Eye of the storm
Rupert Murdoch flies into London facing the biggest crisis of his career, as the fallout from the News of the World phone-hacking scandal spreads to his other UK newspapers, amid talk of "civil war" between parts of his empire.
A lifelong newspaperman, he has already faced the personal and corporate disaster of closing Britain's biggest-selling paper, after a revolt by readers and advertisers over its hacking of Milly Dowler's phone messages.
Now he faces open revolt from journalists on the Sun, the paper which laid the foundations of his media empire with its "soaraway" success in the 1970s. Nine of the paper's most senior staff have been arrested in recent weeks on the basis of information supplied by their parent company in the United States, where sources have been quoted saying they are "draining the swamp".
Staff at the Sun are furious - and fearful - at the way the Management and Standards Committee (MSC) of the parent group, News Corp, has given the police apparently incriminating evidence about its own journalists and their alleged sources. In his column, the paper's former political editor Trevor Kavanagh - long regarded as a close confidant of Murdoch - expressed concern at the management's actions. He told the BBC there was particular unhappiness that parts of the company were boasting that it was their information that had put journalists into police cells.
The revolt has spread to The Times - into which Murdoch has poured hundreds of millions of pounds over the years to cover its losses. It was The Times which reported that the MSC had disclosed the identity of police officers, a civil servant and an army officer to Scotland Yard because it did not believe they were "legitimate sources", since they had allegedly been paid for information.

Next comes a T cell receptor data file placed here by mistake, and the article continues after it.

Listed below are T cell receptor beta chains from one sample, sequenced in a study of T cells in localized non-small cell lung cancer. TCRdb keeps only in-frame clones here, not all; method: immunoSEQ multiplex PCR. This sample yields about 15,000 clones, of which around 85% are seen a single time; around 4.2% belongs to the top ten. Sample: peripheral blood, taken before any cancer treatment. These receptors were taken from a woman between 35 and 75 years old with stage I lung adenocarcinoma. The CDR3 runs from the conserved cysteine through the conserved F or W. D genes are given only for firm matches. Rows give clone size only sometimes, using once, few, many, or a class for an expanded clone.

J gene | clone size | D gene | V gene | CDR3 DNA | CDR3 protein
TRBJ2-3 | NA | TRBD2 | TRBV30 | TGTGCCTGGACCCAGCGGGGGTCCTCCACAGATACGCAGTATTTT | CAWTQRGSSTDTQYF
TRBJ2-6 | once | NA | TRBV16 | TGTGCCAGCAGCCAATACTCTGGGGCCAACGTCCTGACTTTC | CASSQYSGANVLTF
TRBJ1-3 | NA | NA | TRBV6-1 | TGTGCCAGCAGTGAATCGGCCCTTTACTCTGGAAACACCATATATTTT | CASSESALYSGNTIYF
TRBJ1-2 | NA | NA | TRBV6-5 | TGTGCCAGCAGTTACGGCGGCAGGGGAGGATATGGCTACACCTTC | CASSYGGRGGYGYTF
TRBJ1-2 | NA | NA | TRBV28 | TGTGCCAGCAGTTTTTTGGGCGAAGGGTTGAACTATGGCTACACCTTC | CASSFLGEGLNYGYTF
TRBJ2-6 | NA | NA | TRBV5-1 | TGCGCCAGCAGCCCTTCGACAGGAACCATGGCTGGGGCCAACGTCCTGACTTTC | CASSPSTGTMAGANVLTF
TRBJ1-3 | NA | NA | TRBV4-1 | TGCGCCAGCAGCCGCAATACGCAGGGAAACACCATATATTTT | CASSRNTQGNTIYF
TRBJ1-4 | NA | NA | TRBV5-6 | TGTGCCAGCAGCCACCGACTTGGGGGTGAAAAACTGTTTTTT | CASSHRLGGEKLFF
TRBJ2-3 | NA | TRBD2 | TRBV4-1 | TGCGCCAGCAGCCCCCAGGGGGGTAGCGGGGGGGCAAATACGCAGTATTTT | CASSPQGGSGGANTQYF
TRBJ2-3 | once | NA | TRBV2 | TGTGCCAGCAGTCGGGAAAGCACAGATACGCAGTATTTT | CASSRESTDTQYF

The Times followed this up with a column by the human rights lawyer Geoffrey Robertson, headed 'Protecting sources is a legal and moral duty'. He wrote: "Not all payments to public officials for information are regarded, in practice, or in law, as contrary to the 1906 Prevention of Corruption Act, especially now that Article 10 of the Human Rights Act requires the public interest of disclosure to be taken into account," he wrote. He said the Daily Telegraph had not been prosecuted for paying a large sum of money to acquire details of MPs' expenses
Now staff are talking to the National Union of Journalists about preparing a possible legal challenge to their own company's actions, on the grounds that they are ethically and legally obliged to protect their sources, under the editors' code overseen by the PCC.
Amid all this, there are still fears for the paper's long-term future. Staff will seek further assurances this week after News International's chief executive Tom Mockridge told them he'd had a "personal assurance from Rupert Murdoch about his total commitment to continue to own and publish The Sun". Unlike the News of the World, the Sun has not yet lost the support of the public or advertisers.
Meanwhile, as Rupert Murdoch flies to London, one of his main protagonists is flying the other way to the United States. Mark Lewis, the solicitor who represents several of the phone-hacking victims, is meeting lawyers to see whether they can continue their legal battle in the United States. That is exactly what News Corp - by co-operating so fully and openly with the police - has been trying to avoid.